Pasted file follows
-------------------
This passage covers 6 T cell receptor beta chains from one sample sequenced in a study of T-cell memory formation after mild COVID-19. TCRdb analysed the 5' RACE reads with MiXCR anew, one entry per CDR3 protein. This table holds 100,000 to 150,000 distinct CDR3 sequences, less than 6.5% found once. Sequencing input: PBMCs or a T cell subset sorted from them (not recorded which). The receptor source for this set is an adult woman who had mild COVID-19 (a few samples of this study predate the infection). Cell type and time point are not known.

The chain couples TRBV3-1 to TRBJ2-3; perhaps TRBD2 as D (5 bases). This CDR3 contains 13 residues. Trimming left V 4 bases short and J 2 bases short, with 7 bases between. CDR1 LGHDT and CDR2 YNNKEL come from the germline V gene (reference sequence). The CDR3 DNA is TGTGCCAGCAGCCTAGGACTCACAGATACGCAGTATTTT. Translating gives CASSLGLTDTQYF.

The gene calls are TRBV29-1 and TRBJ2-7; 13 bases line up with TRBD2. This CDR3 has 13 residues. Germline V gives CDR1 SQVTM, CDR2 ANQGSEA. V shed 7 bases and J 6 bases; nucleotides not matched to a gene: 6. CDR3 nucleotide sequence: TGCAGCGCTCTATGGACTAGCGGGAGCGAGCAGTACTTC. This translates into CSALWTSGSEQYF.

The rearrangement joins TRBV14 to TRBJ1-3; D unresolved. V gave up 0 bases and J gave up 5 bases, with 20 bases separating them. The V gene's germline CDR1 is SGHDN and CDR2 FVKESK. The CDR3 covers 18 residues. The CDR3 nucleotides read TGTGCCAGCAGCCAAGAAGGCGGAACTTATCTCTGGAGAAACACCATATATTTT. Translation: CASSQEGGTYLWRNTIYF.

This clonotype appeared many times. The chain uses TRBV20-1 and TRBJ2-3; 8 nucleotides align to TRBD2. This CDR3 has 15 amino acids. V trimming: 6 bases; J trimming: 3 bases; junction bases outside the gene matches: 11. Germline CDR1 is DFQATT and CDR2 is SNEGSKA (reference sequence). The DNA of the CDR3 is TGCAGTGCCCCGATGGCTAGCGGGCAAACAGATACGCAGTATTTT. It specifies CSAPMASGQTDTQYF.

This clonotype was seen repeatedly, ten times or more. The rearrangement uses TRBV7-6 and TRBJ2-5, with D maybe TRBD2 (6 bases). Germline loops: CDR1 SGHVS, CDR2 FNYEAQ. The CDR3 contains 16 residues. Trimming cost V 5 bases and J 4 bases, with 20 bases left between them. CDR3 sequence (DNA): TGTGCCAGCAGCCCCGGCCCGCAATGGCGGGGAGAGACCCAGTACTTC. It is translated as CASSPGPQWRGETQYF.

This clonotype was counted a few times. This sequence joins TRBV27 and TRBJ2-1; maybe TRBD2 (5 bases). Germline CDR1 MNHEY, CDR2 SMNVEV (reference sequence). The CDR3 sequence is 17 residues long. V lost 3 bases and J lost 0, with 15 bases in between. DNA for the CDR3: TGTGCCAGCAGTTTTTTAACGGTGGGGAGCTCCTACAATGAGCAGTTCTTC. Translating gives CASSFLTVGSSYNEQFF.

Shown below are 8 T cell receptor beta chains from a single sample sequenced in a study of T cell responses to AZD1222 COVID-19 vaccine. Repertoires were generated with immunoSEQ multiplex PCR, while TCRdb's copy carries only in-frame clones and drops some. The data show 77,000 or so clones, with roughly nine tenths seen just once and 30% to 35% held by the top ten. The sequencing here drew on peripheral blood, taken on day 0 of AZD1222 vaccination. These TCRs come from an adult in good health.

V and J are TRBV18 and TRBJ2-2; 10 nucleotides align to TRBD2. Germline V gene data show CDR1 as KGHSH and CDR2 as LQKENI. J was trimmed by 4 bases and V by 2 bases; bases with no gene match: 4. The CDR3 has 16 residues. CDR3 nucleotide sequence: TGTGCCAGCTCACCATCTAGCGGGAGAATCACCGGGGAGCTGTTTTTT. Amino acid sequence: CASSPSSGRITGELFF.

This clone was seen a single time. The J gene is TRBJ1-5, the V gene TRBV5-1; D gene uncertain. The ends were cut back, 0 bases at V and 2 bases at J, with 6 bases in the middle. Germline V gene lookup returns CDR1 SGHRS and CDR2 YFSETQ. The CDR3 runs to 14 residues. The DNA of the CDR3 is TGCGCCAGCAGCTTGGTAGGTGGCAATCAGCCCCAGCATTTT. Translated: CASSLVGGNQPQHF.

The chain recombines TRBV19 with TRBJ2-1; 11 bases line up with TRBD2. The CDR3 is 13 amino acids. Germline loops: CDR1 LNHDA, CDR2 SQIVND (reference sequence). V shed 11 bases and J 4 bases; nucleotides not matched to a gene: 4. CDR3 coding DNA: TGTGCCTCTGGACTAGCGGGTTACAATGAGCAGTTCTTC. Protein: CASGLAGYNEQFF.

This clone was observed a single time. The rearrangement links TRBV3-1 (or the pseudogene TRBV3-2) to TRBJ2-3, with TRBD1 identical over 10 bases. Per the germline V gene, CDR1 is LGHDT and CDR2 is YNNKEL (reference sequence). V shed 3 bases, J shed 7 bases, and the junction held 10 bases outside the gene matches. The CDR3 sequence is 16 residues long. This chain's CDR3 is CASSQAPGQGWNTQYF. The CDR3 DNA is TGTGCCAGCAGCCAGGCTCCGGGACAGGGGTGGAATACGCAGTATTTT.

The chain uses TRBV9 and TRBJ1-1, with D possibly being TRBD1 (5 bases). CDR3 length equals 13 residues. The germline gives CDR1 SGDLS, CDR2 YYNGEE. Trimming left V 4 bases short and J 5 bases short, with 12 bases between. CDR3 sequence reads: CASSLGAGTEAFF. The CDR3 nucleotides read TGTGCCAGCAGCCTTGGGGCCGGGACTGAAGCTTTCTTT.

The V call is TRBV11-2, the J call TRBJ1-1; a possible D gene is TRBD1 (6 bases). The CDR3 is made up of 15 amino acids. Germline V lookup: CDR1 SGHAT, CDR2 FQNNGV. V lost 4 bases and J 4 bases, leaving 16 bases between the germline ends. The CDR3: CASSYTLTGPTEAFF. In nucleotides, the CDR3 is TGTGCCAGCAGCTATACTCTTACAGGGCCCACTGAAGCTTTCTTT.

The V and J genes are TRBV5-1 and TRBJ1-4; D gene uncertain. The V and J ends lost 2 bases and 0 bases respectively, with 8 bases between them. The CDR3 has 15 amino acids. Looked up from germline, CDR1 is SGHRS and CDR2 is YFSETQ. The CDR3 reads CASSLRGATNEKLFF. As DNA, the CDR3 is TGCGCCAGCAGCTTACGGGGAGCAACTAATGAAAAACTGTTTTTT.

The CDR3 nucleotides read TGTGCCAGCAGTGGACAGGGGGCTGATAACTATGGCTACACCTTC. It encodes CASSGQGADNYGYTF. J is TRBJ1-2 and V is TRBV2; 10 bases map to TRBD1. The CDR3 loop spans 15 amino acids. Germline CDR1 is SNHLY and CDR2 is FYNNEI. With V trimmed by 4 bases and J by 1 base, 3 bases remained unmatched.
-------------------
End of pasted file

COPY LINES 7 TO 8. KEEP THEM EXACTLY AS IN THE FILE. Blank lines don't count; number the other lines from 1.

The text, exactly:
This clonotype was counted a few times. This sequence joins TRBV27 and TRBJ2-1; maybe TRBD2 (5 bases). Germline CDR1 MNHEY, CDR2 SMNVEV (reference sequence). The CDR3 sequence is 17 residues long. V lost 3 bases and J lost 0, with 15 bases in between. DNA for the CDR3: TGTGCCAGCAGTTTTTTAACGGTGGGGAGCTCCTACAATGAGCAGTTCTTC. Translating gives CASSFLTVGSSYNEQFF.

Shown below are 8 T cell receptor beta chains from a single sample sequenced in a study of T cell responses to AZD1222 COVID-19 vaccine. Repertoires were generated with immunoSEQ multiplex PCR, while TCRdb's copy carries only in-frame clones and drops some. The data show 77,000 or so clones, with roughly nine tenths seen just once and 30% to 35% held by the top ten. The sequencing here drew on peripheral blood, taken on day 0 of AZD1222 vaccination. These TCRs come from an adult in good health.